The net electric field due to two equal and oppsite charges is 0. This is only true if the two charges are located in the exact same location. For example, a block of copper sitting on your lab bench contains an equal amount of electrons and protons, occupying the same volume of space, so the block of copper produces no net external electric field. But if ...


1

The inverse-square law has very little to do with your graph. Like you said, it is a time snapshot of the EM wave showing the field strength and direction of a polarized wave at several points along the C axis. There is no depiction of what the E-field is along the red axis, i.e., the red axis is not a spatial dimension. Your graph is depicting only one ...


1

To explore the concept further, note that the overall charge density of the wire is in fact something that depends on your frame of reference. To see this, imagine that you're on a starship next to an infinitely long, neutrally-charged but current-carrying wire. As you accelerate closer to the speed of light, you "catch up" to the electrons moving in the ...


1

Well, in short, there is no deeper understanding as to why the curl of the electric field is zero. The Maxwell equations are the most basic laws of electrodynamics and when you constrain yourself to the static case, that the curl of the electric field vanishes is one of the statements of the Maxwell equations. However, you can try to better understand this ...


1

As you write, the expression for the charge density can be found by considering that the total charge within the sphere is $Q$. Indeed, if we define $\rho(r) = A r^n$ we have $$ Q = 4 \pi A \int_0^{R_s} r^n r^2 dr = 4 \pi A \int_0^{R_s} r^{n+2} dr $$ where $R_s$ is the radius of the sphere. The Gauss law in this case takes the form $$ 4 \pi R^2 E(R) = \...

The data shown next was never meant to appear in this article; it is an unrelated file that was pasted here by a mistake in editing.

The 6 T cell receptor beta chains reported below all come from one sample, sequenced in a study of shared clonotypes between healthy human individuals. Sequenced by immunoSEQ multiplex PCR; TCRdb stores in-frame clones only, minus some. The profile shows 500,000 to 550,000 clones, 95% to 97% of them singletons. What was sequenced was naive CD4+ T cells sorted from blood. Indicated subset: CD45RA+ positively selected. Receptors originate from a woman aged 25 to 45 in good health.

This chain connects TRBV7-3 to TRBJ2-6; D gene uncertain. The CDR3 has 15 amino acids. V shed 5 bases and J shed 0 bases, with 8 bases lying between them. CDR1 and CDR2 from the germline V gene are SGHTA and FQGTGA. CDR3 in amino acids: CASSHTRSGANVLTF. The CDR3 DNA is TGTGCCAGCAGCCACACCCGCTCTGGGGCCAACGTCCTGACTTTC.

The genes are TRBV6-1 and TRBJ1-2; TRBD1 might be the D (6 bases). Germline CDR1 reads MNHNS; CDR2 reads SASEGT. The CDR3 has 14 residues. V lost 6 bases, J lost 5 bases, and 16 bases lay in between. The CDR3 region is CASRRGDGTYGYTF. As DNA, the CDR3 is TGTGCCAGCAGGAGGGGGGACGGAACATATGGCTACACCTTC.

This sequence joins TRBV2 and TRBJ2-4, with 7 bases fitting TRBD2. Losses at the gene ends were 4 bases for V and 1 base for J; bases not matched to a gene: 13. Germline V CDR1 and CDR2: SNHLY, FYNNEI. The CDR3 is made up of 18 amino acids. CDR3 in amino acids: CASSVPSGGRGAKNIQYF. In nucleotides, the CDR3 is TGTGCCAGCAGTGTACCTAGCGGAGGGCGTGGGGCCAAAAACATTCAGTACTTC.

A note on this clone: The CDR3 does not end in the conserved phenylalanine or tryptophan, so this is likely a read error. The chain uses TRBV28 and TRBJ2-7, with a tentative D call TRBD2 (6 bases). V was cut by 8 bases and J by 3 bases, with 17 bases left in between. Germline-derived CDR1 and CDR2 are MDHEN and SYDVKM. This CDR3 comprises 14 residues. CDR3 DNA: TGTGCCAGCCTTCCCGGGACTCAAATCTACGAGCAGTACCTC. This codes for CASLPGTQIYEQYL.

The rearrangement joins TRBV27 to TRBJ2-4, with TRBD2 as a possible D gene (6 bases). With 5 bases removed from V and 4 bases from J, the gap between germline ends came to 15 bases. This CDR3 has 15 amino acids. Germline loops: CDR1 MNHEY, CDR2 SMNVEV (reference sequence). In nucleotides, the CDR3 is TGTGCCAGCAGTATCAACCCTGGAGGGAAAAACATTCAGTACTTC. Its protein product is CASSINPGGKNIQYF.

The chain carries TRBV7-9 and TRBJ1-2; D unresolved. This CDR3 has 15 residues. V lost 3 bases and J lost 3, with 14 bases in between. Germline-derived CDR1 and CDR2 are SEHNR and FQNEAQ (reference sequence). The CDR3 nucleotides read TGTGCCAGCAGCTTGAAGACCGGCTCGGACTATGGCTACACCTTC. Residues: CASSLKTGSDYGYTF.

1

At the end of the day, flux is the number of field lines passing through a surface area. Imagine that the cylinder you mentioned is enclosed in a sphere, now the number of field lines passing through the cylinder should be equal to the filed lines passing through the sphere(assuming there doesn't exist any other electric filed). Therefore we can say that the ...


1

If we have a function $V$ that solves Poisson's equation, then it must be true that $$\nabla^2V=\nabla\cdot(\nabla V)=-\frac{\rho}{\epsilon_0}$$ By definition of potential, we have $\nabla V=-\mathbf E$, so then $$\nabla\cdot\mathbf E=\frac{\rho}{\epsilon_0}$$ Therefore, the answer to does every solution to Poisson's equation correspond to a function ...


1

Due to the applied field, charges will be accumulated in a non-uniform manner on the inner and outer surfaces of the shell No, the charges will accumulate only on the outer surface of the shell, as the inner surface will not have bear any charges. Now, remember that the whole conducting shell is at the same potential, which means that the inner surface ...


1

Hint: Apply guass law The mistake you are doing is that the field E=kq/r^2 is valid at a distance r from the point charge(so spherical symmetry). All points on the face of the cube are not at a distance of x or x+a from the point charge. Also as garyp mentioned in the comment below, all field lines do not exit from the opposite faces, so finding flux ...